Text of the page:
On Ubuntu, run this to install:

sudo aptitude install dsh



Start by creating a new group of workstations.  I have several CentOS workstations, so I create a new file that contains all of these:


# These are standard workstations conforming to the typical centos configuration

Running Commands

You can run pretty much anything, but here's an example:

dsh -g centos-workstations yum clean all
dsh -g centos-workstations yum -y upgrade

Some Shortcuts

I simplify matters even more by creating an alias

alias cent='dsh -g centos-workstations'

I add this to my .zshrc file.  This buys the the ability to run things like:

cent yum -y upgrade


I realize these instructions are a bit basic, but I hope it points out new possibilities to those who have never used dsh before.  I have found myself using this pretty extensively with about 50 workstations and publickey authentication and it works wonderfully.  I found it especially useful a year or more ago when I was trying to modify 50+ workstations to conform to a more standard configuration.  I tried several other solutions over a year ago (parallel ssh or something like that) and I didn't find anything quite as nice as dsh.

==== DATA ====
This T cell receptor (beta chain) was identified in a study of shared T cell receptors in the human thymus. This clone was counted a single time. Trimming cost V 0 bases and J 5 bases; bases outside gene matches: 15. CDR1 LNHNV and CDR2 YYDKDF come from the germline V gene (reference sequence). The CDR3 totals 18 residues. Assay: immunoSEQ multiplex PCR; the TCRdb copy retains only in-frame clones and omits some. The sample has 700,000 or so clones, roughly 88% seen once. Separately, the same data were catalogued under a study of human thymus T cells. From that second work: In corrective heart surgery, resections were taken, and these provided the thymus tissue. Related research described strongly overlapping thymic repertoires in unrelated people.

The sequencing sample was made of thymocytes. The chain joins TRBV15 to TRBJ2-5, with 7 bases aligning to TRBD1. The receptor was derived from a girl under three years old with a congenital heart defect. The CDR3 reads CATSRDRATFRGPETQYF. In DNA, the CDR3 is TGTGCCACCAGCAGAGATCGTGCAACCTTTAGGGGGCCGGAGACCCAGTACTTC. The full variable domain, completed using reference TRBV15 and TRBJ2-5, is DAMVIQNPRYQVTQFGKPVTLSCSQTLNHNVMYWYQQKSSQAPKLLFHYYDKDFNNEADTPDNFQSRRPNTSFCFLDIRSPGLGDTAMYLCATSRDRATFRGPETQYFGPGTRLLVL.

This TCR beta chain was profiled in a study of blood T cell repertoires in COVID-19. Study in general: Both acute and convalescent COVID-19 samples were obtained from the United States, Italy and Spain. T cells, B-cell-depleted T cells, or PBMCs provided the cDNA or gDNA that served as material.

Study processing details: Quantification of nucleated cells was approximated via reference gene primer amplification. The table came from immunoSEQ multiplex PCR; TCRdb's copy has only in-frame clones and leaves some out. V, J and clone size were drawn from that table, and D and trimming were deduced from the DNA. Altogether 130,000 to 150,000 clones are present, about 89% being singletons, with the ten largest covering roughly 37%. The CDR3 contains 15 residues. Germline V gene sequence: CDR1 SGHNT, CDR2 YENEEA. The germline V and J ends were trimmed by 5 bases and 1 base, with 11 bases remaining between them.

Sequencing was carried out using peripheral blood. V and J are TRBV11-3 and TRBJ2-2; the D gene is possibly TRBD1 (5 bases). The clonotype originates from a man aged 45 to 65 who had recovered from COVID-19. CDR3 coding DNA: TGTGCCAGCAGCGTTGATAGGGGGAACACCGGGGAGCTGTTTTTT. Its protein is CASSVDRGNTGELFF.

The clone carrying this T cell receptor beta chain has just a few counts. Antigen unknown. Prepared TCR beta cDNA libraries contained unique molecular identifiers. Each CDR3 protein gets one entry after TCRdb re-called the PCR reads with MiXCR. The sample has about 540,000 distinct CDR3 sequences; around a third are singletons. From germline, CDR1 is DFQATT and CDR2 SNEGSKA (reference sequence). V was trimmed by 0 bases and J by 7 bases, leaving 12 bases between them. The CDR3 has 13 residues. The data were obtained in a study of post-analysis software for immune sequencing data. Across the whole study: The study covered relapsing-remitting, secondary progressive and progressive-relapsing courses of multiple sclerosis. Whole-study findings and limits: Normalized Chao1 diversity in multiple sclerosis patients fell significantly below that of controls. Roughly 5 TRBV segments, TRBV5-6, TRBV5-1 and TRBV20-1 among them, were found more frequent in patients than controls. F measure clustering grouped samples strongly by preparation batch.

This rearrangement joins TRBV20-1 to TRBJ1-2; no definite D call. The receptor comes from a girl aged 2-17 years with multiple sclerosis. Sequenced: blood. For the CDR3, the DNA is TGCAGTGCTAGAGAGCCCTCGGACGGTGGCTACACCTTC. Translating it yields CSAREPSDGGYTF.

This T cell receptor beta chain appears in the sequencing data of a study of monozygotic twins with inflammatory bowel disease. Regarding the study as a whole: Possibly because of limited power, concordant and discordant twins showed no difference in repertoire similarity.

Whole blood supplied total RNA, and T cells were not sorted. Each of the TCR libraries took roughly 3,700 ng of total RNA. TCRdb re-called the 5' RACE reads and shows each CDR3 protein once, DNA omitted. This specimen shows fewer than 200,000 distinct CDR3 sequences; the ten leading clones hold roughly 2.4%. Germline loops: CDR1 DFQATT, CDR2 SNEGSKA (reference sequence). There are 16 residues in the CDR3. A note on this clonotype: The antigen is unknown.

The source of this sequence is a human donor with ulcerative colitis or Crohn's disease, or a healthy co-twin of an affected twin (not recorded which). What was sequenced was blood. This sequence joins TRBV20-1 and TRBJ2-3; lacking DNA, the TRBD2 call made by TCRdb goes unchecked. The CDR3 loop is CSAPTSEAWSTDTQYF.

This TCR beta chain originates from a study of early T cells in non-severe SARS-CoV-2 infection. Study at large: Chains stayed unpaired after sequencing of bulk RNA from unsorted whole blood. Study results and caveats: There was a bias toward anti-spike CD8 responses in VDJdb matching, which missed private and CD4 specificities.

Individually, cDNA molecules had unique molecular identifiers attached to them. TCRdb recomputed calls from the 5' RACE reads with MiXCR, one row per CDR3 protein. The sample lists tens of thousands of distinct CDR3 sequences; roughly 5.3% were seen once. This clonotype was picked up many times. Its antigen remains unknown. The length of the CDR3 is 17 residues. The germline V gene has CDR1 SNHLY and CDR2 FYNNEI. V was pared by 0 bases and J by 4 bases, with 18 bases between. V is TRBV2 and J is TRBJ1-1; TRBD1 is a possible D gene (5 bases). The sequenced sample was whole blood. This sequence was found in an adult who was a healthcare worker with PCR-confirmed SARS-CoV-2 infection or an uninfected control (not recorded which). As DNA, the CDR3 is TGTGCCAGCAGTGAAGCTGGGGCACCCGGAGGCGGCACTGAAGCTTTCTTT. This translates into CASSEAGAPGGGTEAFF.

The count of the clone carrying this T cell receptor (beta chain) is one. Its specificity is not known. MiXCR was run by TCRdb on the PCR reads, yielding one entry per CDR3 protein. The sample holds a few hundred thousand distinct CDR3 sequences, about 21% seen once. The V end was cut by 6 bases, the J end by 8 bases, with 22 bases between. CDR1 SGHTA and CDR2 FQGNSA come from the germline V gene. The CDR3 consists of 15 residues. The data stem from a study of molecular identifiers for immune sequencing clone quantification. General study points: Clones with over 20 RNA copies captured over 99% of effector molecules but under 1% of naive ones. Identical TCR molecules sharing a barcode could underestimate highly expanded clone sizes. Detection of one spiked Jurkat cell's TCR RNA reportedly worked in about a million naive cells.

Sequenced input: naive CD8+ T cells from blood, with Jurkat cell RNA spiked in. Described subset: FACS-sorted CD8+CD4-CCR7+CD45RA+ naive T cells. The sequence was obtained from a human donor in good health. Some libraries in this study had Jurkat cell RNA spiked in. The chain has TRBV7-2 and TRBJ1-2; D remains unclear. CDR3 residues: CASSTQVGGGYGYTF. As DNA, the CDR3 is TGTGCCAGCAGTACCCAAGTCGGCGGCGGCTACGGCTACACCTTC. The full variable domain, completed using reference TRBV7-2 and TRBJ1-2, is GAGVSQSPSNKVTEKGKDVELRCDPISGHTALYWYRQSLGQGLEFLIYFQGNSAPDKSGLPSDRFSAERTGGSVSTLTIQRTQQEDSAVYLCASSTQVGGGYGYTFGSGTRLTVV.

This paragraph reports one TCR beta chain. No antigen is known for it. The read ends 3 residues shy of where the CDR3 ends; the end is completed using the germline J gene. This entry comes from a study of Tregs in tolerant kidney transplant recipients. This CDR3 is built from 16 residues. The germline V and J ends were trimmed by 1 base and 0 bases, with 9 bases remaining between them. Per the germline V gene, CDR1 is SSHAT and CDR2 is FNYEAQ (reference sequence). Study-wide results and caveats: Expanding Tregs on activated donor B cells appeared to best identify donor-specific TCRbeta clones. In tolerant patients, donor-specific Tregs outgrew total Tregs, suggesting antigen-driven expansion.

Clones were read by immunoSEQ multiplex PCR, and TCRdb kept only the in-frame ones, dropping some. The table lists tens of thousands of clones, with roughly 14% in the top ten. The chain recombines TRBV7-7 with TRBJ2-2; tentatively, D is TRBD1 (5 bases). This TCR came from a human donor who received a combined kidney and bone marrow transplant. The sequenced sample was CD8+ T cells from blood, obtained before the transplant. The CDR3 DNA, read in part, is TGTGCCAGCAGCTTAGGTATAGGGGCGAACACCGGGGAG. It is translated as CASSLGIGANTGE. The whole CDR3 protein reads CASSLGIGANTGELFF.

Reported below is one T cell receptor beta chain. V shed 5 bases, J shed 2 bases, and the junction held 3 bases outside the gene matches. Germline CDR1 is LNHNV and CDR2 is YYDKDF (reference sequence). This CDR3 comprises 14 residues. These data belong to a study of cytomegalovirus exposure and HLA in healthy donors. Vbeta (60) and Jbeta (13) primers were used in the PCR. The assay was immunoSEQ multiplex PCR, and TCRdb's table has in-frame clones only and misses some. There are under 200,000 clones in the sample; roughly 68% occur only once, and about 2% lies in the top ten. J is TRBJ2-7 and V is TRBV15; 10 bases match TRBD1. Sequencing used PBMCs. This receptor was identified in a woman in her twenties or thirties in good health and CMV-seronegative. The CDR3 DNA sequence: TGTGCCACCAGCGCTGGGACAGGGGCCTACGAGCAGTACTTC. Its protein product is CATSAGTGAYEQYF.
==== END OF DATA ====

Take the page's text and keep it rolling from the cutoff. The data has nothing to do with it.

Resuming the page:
Going to Vatican as a FOSS blogger: which questions and proposals should I bring with me?

I'm one of the 150 people invited to the first "Bloggers in Vatican" meeting next month. I've put all details about the goals of the meeting and why I was invited here, and now I have a question:

Which questions and proposals do you think I may suggest for a meeting like that if I had the possibility, both in general and as a FOSS/Open Standards advocate?

Thanks! Any feedback is welcome.


How to automatically replace files when updating WordPress

WordPress is quick and easy to install and update, but the quicker you can make these operations the better, right? If you have shell access to the server where your WordPress copy is installed, it is possible to make some operations much quicker and safer with this shell script.


The importance of education to Linux

Just by looking at the amount of voluntary work users engage in to help each other with their computer problems I wonder if we could not use this massive source of human intelligence for educational purposes.

The idea is that we first aim high and help each other on entry level university mathematics. Young adults would then see a another real benefit to join the Linux community.